“The Great Wall” & A Great Chinese Wine from Moet-Hennessy on This Week’s Podcast

This week’s “Cogill Wine & Film, A Perfect Pairing” podcast on reVolver Podcasts celebrates the wrap up of the Oscar season, and the crazy end of the show, as well as Gary’s review of “The Great Wall.” Thankfully, we had a much better wine to pair with this sub-par film, the initial effort for wine production in China from Moet-Hennesey, Ao Yun. Though just the first release of this Cabernet Sauvignon-dominant wine, it is creating quite a stir of celebration in the wine industry. More on both the film and wine below.

To listen to the show here, and click “Episode 37.” And be sure to subscribe through iTunes, Spotify, IHeartRadio, or Google Play Music.


The Film: “The Great Wall”

There is something funny and fun about watching Matt Damon act his serious socks off in “The Great Wall,” a big budget made in China spectacle that is a step down for both American star and Oscar level director, Zhang Yimou. Damon is forced to speak some of the worst dialogue this side of a Pauly Shore movie with a straight face as he is surrounded by monsters that resemble feral hogs on steroids with gills.

On the other hand, the Chinese nationalism expounded in “The Great Wall,” is a colorful thing to watch as “all for one and one for all” is taken to the next level. Damon is not here to rescue a foreign society but rather participate and help in the war against feral monster terror, and if he can escape with some black powder, then all the better.

“The Great Wall” is the most expensive film ever made in China with a reported budget near $150 million and has been a box office disappointment in the U.S. taking in just over $40 million. It’s raked in just under $300 million in foreign sales alone so don’t feel too sorry for Mr. Damon but it does put a wrench into future China-U.S. co-productions.

As a film, it’s technically adequate but emotionally empty and I long for a time when the politics of China can stop demanding nationalism in it’s art. It may work there but it doesn’t work here and the freedom to create is a powerful tool to let go and be your best.

I didn’t hate “The Great Wall,” I’m a sucker for legions of creatures trying to get over a wall so they can devour the human race but the film begs for wisdom and intelligence. Let’s try it one more time, possible with Brad Pitt rescuing the planet from a zombie apocalypse. Oh wait, he did that and much better in, “World War Z.”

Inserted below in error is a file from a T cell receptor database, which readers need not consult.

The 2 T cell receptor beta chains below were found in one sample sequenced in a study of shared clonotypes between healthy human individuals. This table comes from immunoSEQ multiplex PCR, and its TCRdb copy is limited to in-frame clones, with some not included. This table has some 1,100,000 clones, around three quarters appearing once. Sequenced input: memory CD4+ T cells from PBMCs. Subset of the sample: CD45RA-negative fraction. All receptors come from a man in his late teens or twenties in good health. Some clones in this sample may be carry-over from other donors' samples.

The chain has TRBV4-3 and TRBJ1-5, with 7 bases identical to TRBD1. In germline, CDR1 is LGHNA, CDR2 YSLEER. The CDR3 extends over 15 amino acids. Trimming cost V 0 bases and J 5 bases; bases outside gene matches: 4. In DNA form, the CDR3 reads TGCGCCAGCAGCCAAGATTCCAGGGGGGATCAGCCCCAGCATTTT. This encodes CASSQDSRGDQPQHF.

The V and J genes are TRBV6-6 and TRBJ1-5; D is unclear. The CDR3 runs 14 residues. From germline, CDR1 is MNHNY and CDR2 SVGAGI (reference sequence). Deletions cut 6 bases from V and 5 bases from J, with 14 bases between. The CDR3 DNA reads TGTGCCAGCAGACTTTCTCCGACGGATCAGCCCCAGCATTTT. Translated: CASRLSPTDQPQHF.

The Wine: Ao Yun

ao-yunAo Yun, meaning “flying above the clouds,” from Moet-Hennesey, is the first effort to make wine in China for the company. Produced from grapes grown in the foothills of the Himalayas, with vineyards sitting at up to 2,600 meters (8,000+ feet above sea level) at the foot of the sacred Meili Mountain, in Yunnan province, near the legendary city of Shangri-La on the edge of the Himalayas. It took years to find the ideal location for the company’s first venture into China. But, always at the forefront of innovation and discovery, they eventually found their home in the country in 2002, planting roughly 900 acres of vineyards with Bordeaux varieties.

Finding the location was the most difficult part of their Chinese equation, especially considering that the company was tasked with the development of French grape varieties that, at the time, had never been grown at 2,600 meters. They found their ideal location in North Yunnan, on the banks of the Mekong. The region enjoys intense sunlight during the day, and very cool nights, given the altitude, creating a diurnal temperature shift upwards of 30-50 degrees some days, enabling Cabernet Sauvignon fruit to reveal the essence of this terroir. The fruit ripens during the day, yet maintains freshness and acidity thanks to the cool evening temperature drops. The perfect scenario for quality wine grapes.

The vineyards rise in terraces on the steep mountainsides, highlighting both the beauty and natural terrain of the region, always with a deep respect for nature, Ao Yun has been developed from small parcels of vines. Everything is done by hand in the organically farmed vineyards, from pruning to harvest to production by residents of the villages.

The estate’s first wine is the 2013 vintage, with only 2000 cases produced. 90% Cabernet Sauvignon, with a touch of Cabernet Franc, the wine has received very high scores from some of the most respected critics, averaging well into the mid-90 points. The retail price is around $300, and if you have a chance to try it, please let me know your thoughts as I haven’t had the chance to yet. But, even without trying, I can promise it is well worth it, and much better than this week’s feature film.

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